The distinguished writer Neal Gabler wrote a confessional essay about his family’s financial struggles in the Atlantic this month. My response to it, on the Atlantic website, is here.
If you read Gabler’s piece, or maybe if you re-read it, you’ll notice conspicuously few specific dollar figures. A fascinating aspect of such pieces is the combination of painful candor about some matters, while other things are conveyed in general terms or held even closer to the vest. There are good and bad reasons for discretion. Most of us presumably do that when we make use of self in our public writings. One obvious consideration is to protect another person’s privacy.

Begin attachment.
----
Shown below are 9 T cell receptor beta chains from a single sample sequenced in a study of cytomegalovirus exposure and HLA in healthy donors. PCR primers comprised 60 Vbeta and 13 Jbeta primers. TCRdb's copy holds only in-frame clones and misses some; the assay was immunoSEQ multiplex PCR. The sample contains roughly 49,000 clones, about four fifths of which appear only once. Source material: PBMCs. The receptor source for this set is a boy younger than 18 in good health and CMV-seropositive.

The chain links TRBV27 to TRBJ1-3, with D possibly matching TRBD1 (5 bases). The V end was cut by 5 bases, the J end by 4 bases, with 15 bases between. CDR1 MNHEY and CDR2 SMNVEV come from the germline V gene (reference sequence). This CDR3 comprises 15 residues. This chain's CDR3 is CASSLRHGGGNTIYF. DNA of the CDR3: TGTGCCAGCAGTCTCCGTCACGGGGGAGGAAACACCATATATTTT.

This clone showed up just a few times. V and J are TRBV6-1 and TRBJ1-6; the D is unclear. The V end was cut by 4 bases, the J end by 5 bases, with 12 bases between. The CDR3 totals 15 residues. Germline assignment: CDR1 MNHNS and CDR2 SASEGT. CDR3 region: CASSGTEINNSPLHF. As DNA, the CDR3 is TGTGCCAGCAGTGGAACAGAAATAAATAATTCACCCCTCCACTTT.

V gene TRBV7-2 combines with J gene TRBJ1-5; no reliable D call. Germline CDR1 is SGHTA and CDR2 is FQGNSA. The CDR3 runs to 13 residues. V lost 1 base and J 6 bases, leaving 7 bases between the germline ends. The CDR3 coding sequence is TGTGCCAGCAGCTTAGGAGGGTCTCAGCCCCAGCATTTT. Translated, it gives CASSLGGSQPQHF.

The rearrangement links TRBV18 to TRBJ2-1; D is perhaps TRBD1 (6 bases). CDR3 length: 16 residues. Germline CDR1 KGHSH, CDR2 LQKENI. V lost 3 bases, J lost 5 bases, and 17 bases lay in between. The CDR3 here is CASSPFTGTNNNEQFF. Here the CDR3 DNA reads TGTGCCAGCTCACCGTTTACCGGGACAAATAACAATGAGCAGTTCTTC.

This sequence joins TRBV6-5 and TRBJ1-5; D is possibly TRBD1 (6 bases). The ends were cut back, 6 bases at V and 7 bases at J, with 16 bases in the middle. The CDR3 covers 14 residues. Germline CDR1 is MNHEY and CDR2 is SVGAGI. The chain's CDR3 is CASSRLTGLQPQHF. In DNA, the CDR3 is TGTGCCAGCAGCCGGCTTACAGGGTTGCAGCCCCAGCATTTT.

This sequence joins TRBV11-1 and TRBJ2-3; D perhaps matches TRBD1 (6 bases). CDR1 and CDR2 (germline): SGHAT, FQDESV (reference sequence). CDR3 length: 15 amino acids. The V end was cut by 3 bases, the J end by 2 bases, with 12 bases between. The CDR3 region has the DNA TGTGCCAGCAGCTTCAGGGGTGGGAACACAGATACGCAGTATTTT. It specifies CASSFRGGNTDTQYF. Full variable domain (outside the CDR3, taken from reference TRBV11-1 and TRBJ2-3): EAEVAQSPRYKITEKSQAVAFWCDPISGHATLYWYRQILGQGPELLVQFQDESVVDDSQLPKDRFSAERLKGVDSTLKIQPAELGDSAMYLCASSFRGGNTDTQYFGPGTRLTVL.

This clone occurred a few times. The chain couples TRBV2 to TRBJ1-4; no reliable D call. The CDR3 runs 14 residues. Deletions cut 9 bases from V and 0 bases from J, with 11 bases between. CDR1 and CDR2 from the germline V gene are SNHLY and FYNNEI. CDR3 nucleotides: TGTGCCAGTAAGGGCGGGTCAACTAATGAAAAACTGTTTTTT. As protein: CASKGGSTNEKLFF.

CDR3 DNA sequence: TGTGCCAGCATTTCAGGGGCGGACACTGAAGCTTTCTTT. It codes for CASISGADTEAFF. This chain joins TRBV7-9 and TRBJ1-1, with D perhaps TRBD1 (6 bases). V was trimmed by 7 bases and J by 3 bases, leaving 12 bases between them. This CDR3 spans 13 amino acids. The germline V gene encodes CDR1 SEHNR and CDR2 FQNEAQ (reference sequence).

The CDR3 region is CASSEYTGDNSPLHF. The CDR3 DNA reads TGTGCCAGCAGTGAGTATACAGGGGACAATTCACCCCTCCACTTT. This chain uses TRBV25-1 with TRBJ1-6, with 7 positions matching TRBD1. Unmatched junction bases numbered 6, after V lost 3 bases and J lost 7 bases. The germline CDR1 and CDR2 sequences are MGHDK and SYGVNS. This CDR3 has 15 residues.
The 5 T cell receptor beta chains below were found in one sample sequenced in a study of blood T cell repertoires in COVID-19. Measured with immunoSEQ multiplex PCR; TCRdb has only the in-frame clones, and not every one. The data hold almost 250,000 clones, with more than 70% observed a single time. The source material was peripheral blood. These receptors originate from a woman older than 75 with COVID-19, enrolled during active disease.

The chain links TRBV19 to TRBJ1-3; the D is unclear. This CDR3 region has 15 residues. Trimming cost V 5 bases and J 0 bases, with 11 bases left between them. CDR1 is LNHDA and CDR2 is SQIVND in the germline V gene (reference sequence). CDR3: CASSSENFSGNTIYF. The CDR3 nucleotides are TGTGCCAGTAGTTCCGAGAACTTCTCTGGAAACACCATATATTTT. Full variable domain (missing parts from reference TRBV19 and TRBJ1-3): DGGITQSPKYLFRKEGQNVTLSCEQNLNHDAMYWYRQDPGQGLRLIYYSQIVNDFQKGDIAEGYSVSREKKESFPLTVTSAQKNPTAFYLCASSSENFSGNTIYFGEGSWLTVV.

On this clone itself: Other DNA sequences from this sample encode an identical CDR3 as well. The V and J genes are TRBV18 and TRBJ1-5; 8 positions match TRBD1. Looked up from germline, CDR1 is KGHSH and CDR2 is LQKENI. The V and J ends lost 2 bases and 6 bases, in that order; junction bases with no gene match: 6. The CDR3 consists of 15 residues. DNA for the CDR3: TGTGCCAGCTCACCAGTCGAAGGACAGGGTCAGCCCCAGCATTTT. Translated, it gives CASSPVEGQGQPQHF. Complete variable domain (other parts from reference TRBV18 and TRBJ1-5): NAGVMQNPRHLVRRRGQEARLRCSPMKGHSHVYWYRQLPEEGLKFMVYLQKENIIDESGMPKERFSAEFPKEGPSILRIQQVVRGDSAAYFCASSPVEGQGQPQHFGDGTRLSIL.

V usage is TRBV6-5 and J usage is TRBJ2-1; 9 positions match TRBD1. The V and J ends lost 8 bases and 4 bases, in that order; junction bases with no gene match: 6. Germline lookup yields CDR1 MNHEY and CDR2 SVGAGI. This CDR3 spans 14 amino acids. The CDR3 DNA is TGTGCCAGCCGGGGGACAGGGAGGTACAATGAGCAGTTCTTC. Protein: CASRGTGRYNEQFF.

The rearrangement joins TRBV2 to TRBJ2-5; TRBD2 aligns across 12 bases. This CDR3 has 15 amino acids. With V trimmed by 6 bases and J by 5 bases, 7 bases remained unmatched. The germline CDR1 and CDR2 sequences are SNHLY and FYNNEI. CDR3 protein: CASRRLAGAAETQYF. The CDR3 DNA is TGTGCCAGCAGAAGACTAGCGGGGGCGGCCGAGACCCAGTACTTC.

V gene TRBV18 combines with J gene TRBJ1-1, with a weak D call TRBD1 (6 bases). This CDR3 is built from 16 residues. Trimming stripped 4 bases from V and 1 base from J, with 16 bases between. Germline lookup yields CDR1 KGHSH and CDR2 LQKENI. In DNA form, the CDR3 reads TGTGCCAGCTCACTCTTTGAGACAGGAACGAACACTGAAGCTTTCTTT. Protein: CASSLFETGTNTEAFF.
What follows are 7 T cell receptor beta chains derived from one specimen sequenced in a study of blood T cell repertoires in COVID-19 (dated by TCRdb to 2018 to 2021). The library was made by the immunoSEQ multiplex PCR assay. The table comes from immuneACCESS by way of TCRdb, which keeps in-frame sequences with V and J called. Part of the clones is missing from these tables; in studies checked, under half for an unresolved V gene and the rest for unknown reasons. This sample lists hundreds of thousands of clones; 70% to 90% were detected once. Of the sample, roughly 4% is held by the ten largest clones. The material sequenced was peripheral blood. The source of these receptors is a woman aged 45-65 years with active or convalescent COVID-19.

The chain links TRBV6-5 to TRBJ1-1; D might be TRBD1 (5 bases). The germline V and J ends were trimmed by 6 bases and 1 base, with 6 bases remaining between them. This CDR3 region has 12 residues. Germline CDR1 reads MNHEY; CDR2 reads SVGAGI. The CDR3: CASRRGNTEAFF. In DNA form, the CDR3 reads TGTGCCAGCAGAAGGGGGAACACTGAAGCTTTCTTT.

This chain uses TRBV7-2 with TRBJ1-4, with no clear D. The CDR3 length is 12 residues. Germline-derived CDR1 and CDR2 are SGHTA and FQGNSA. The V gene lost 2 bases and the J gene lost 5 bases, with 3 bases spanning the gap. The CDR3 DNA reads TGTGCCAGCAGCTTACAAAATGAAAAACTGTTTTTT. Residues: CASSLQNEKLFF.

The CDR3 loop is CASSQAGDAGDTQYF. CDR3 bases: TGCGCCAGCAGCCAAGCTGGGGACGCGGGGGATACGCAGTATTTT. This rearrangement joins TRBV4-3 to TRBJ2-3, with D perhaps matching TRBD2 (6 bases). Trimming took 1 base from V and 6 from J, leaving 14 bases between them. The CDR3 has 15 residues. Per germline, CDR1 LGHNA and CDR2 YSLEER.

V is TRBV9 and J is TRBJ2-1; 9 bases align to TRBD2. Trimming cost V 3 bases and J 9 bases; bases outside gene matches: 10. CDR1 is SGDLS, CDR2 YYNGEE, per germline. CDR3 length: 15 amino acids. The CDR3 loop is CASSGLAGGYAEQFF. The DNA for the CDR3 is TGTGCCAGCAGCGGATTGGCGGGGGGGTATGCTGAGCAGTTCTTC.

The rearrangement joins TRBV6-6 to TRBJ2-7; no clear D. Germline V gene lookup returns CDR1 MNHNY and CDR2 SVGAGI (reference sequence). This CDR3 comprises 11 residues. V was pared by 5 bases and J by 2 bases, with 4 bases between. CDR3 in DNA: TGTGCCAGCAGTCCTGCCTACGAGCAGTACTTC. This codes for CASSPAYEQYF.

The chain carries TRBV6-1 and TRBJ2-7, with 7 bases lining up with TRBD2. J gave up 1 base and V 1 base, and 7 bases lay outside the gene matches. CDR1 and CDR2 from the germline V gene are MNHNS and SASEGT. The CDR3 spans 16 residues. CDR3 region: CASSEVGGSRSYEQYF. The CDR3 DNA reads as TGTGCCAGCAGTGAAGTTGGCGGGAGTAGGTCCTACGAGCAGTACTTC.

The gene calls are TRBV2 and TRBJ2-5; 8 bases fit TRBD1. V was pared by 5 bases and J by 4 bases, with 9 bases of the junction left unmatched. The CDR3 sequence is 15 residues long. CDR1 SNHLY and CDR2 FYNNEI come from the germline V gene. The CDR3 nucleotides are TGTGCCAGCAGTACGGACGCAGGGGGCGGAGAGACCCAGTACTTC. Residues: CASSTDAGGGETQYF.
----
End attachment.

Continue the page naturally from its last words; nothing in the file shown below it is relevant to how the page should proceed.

This combination of revelation and selective reticence is especially striking in financial accounts, where a few concrete numbers would provide so much greater clarity.